While reflecting on an important event that led to our country's
valued liberty - the Boston Tea Party - I was surprised to find
many comparisons that could be applied to the current push for
interior design regulation.
Like Great Britain of old, ASID is large, powerful and militant.
Both chose to serve as the partner to select businesses and
groups useful to accomplishing their purposes. Both dismiss
the injustices they create as collateral damage for the "public
good," while refusing to acknowledge the destruction of lives
they leave in their wake.
Great Britain's Tea Act was supposed to solve problems, not inflame them. But passing
the Tea Act granted exclusive marketing privileges and created a monopoly. It was a
violation of freedom, and resulted in the mobilization of large segments of merchants,
traders and activists.
Interior Design Practice/Title Acts create a similar negative environment. They have the
capacity to put hundreds of thousands of designers out of business or place them at an
unfair competitive disadvantage. These laws serve to create a monopoly in which only a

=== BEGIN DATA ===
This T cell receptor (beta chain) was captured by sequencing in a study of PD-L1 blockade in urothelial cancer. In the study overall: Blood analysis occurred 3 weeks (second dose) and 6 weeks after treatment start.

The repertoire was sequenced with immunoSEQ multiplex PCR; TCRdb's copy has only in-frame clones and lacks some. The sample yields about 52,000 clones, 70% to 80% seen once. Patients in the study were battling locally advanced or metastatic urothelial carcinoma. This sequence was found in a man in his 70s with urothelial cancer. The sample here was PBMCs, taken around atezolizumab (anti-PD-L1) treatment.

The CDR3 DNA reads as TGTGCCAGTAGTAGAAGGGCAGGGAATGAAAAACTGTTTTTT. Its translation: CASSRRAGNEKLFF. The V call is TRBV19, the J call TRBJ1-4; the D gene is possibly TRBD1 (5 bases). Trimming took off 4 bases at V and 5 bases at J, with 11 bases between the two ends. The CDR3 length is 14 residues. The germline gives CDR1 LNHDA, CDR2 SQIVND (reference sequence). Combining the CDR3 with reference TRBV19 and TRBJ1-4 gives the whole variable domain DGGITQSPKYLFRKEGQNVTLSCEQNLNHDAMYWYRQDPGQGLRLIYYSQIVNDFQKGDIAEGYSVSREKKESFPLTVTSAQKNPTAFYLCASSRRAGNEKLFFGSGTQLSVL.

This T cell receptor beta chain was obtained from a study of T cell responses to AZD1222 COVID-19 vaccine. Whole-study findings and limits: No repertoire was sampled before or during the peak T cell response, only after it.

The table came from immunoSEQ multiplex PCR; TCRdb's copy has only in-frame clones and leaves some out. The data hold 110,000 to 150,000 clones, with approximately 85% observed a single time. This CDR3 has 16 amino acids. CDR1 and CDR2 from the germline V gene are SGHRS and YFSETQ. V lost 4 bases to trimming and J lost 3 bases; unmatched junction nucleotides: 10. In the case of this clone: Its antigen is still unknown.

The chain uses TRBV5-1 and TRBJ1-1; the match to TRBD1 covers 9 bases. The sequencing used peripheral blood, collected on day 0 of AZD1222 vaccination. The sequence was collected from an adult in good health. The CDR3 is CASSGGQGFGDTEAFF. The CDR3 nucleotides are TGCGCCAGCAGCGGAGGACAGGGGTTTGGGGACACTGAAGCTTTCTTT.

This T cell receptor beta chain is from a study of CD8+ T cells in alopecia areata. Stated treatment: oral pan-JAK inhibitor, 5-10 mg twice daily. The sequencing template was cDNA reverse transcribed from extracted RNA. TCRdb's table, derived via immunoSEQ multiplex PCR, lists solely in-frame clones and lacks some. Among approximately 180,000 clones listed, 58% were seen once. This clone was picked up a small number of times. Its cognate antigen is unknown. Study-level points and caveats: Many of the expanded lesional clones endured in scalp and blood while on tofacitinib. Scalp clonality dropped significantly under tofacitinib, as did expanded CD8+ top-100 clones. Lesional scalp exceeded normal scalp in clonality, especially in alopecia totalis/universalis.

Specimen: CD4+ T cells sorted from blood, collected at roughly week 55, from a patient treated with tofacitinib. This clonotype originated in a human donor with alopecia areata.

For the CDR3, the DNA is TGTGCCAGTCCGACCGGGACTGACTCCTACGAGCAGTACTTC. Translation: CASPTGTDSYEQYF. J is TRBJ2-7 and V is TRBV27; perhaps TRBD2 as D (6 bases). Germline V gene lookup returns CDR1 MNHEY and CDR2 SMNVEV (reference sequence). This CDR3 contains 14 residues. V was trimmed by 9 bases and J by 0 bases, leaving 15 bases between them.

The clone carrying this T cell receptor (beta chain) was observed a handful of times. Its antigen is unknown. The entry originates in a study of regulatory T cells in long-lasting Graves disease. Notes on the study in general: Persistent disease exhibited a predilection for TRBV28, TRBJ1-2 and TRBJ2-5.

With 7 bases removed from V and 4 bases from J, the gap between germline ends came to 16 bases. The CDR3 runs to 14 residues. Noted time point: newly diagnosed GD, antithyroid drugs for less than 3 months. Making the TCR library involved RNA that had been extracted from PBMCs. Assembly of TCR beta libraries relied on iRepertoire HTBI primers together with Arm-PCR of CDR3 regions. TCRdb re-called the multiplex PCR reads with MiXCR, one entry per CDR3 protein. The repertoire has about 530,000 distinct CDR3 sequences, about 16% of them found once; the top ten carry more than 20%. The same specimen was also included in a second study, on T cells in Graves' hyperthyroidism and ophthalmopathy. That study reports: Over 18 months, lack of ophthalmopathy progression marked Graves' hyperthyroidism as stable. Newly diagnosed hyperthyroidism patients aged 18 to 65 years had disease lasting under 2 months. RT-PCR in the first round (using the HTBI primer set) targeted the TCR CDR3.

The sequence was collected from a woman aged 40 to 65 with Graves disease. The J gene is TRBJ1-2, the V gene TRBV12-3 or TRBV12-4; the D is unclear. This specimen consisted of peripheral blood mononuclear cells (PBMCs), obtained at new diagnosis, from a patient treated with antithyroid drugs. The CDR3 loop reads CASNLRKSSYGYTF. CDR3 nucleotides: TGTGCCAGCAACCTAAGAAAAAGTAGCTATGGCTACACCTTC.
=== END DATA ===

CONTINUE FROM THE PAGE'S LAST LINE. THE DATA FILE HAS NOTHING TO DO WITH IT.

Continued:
small handful of elitist insiders would have control of all the business. Such laws are
anti-competitive. Plainly put, they are un-American.
INTERIOR DESIGN PROTECTION COUNCIL
The only national organization exclusively dedicated to protecting designers' rights
Principal, Juxtapose Design
Adjunct faculty, New Hampshire Institute of Art
Author, Getting Grassroots Galvanized
Certified, Designer Society of America #105105
Board of Directors - Designer Society of America
V.P. Government Relations, NKBA NE
Professional Member - Association of Design Education
Board of Directors - Alumni Council, New Hampshire Institute of Art
Concord, NH 03301 603.228.8550 www.IDPCinfo.org